In Antiquity, the Athenians used to have a procedure called ostracism, whose main role was to separate the social fit persons from the unwanted, insubordinate to the norms ones. Therefore, the citizens could write a person’s name on an ostraka, a piece of broken pottery, and put it in a public container. When an individual got a certain amount of mentions, he would be ostracized and forbidden from the city for ten years, enough time for the disobedient one to get better and re-enter the society at the right moment when he changed his practices.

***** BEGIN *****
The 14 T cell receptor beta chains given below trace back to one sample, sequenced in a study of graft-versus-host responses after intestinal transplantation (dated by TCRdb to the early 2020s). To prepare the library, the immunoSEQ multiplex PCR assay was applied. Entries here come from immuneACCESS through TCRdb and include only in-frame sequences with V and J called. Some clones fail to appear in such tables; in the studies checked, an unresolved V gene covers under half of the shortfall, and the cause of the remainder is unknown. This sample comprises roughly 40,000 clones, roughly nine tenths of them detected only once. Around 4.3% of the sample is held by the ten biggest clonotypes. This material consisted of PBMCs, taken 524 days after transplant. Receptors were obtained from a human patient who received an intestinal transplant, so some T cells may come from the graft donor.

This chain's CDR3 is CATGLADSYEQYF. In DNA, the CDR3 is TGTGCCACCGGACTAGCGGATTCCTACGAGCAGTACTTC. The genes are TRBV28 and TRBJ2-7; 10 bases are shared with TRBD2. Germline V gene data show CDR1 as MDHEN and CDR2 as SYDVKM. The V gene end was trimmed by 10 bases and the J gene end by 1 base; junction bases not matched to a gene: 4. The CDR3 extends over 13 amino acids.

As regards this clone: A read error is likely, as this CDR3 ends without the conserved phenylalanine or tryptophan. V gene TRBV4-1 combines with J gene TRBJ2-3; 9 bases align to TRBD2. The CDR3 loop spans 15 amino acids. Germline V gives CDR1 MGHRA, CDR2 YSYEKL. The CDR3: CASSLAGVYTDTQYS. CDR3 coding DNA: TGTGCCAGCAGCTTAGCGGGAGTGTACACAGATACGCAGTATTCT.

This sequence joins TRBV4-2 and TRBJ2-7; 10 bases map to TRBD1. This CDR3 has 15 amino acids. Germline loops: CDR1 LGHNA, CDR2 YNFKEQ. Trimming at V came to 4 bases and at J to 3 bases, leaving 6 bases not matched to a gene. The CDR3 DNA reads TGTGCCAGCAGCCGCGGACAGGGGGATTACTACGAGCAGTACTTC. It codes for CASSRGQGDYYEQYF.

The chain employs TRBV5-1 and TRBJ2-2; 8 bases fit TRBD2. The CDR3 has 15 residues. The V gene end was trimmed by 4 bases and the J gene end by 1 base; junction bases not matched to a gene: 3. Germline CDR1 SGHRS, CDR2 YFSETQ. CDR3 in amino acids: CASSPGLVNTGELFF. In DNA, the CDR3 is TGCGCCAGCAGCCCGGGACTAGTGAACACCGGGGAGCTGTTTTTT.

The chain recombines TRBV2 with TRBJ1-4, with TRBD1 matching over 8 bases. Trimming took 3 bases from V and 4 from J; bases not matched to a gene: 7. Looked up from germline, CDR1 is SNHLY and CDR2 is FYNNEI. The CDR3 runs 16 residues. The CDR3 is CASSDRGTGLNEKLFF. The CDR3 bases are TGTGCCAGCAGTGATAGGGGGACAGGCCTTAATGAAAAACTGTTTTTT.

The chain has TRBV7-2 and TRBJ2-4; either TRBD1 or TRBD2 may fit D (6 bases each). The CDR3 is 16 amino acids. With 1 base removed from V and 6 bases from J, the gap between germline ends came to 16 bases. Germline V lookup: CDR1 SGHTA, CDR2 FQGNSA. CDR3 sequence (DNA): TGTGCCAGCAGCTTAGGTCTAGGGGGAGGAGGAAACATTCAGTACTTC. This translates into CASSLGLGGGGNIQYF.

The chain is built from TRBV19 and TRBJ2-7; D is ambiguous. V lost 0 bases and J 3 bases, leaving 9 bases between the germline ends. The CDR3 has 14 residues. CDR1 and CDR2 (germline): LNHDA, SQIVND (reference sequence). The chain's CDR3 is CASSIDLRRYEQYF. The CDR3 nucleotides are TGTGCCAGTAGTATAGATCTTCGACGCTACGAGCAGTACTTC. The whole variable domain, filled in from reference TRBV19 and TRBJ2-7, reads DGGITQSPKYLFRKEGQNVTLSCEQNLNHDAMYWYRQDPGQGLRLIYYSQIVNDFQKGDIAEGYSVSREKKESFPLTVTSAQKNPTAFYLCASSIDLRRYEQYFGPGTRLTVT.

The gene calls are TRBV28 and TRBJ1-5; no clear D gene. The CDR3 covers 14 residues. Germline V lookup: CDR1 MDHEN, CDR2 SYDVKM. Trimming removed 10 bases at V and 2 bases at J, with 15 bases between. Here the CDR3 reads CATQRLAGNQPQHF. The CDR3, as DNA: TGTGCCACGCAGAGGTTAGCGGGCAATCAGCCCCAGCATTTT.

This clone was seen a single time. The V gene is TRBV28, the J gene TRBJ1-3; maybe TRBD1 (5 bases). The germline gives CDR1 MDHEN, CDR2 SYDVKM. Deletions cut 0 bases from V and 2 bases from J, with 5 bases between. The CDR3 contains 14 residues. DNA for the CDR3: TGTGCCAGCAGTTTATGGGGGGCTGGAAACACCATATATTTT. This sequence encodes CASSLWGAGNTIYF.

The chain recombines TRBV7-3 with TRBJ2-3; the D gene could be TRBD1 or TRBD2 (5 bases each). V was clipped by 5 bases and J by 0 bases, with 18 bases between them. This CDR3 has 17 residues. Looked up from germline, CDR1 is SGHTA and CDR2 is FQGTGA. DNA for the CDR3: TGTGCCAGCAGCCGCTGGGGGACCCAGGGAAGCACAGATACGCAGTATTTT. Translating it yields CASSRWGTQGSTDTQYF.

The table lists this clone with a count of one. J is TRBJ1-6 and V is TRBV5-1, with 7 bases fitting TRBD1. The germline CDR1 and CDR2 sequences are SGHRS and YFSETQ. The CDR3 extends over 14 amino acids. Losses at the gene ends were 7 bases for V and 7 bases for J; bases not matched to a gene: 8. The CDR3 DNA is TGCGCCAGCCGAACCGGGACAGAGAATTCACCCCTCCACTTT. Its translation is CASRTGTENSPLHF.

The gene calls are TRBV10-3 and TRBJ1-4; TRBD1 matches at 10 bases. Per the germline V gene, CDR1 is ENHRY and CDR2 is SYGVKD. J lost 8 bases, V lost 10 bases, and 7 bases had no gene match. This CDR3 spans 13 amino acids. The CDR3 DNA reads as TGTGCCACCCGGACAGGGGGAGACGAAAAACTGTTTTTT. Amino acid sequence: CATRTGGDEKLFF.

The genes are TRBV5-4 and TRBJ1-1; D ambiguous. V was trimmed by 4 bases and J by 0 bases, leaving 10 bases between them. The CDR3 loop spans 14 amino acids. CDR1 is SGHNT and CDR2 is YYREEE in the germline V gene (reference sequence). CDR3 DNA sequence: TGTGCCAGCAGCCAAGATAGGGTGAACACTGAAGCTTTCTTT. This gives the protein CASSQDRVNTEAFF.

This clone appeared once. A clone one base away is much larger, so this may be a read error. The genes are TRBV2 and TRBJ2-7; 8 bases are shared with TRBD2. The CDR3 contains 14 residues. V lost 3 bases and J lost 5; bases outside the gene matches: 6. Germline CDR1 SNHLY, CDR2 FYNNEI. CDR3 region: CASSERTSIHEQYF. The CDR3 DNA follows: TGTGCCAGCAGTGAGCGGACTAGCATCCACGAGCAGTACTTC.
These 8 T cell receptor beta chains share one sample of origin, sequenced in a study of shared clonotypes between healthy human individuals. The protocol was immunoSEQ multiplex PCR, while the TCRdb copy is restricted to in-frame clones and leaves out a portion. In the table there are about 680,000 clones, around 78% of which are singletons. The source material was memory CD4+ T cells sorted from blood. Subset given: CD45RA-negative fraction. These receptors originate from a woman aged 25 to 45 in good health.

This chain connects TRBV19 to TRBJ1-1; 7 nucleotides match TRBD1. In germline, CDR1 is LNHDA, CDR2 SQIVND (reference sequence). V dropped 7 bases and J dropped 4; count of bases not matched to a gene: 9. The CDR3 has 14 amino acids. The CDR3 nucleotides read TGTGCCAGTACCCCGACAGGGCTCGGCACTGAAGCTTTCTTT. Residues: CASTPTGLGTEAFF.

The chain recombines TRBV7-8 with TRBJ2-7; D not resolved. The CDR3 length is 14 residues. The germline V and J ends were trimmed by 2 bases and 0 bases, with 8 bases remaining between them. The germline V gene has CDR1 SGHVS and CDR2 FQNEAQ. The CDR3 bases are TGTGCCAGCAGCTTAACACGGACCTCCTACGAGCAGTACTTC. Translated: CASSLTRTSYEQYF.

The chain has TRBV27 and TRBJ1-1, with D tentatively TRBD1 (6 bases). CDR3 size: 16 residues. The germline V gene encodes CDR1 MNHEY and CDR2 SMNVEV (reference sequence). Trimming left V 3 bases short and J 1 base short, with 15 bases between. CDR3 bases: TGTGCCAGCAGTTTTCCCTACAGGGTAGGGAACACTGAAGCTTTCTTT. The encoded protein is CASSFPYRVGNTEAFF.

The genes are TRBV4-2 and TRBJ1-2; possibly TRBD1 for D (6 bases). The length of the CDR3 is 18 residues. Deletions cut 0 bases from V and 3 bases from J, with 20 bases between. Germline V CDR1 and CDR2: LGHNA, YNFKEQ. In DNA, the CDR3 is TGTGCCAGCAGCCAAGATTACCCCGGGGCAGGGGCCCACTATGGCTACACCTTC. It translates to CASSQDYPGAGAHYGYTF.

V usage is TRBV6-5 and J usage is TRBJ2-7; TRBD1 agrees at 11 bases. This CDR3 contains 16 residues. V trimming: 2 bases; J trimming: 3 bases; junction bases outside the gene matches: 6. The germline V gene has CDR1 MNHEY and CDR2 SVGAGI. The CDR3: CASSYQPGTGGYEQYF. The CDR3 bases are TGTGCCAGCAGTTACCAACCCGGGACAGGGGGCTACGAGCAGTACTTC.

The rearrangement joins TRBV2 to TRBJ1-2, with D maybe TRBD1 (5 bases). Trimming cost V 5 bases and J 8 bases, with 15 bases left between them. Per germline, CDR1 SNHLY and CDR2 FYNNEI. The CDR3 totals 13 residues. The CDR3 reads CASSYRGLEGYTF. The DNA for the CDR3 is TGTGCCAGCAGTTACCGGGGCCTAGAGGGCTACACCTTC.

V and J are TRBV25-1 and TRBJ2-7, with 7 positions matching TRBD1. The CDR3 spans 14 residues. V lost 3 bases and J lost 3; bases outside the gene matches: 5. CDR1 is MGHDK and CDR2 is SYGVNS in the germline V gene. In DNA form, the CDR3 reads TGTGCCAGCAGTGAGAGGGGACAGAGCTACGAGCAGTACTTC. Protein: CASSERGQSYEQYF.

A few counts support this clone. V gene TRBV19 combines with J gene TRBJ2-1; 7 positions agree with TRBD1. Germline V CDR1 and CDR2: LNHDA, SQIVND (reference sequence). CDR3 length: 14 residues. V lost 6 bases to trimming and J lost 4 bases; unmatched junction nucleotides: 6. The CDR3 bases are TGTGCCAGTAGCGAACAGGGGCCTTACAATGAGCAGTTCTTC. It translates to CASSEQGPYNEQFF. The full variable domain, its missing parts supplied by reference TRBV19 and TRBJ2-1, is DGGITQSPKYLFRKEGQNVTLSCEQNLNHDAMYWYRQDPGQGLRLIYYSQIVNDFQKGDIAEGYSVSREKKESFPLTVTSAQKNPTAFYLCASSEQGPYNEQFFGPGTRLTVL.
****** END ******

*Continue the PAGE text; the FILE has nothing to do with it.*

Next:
The mid-century, Lowell’s tranquilized fifities, was for the American culture and society a nest of paranoia because of the postwar uneasiness; more than that, the Cold War was still strongly implemented…show more content… He is a spectator and, little by little, becomes a representative who seems to understand the drama of the “spared” outcasts. What is the drama? The invisibility itself. The shopgirls, the homosexuals, the crippled, the alone become nothing more but simple moving figures which not even a statue considers they are to be looked at: looks cynical above them all. They go beyond the threshold of perfection (even normality) because the society demands something else from their matrix; it seems as Berryman’s poetry confronts the image of America in one single stanza and even though it may seem that the confessional poetry is stressed only upon the self, in The Statue the ego exceeds these barriers and opens a window to let everyone see that otherness might seem to be the biggest issue of the American society; represented by what is hated in others is what is rejected within the self, the modern society can not recognize or accept it, but it must deal with it somehow and there are two options: either being virulently annihilating…show more content… Rhetoric is, simply said, the art of discourse, the speaker being able to persuade, inform or motivate specific audiences in public situations. A speaker’s ideas can blend under multiple schemes regarding his speech and Aristotle sets up three persuasive audience appeals: logos, ethos and pathos. What the alterg-ego of Berryman chooses for The Statue is the last element of the triad, going forward to argumentum ad passiones or the appeal to emotion, which is rather a logical fallacy than a structured discourse. It seems like the blame is taken from the individual and placed on the society, which extends its web to the point of destroying the living of its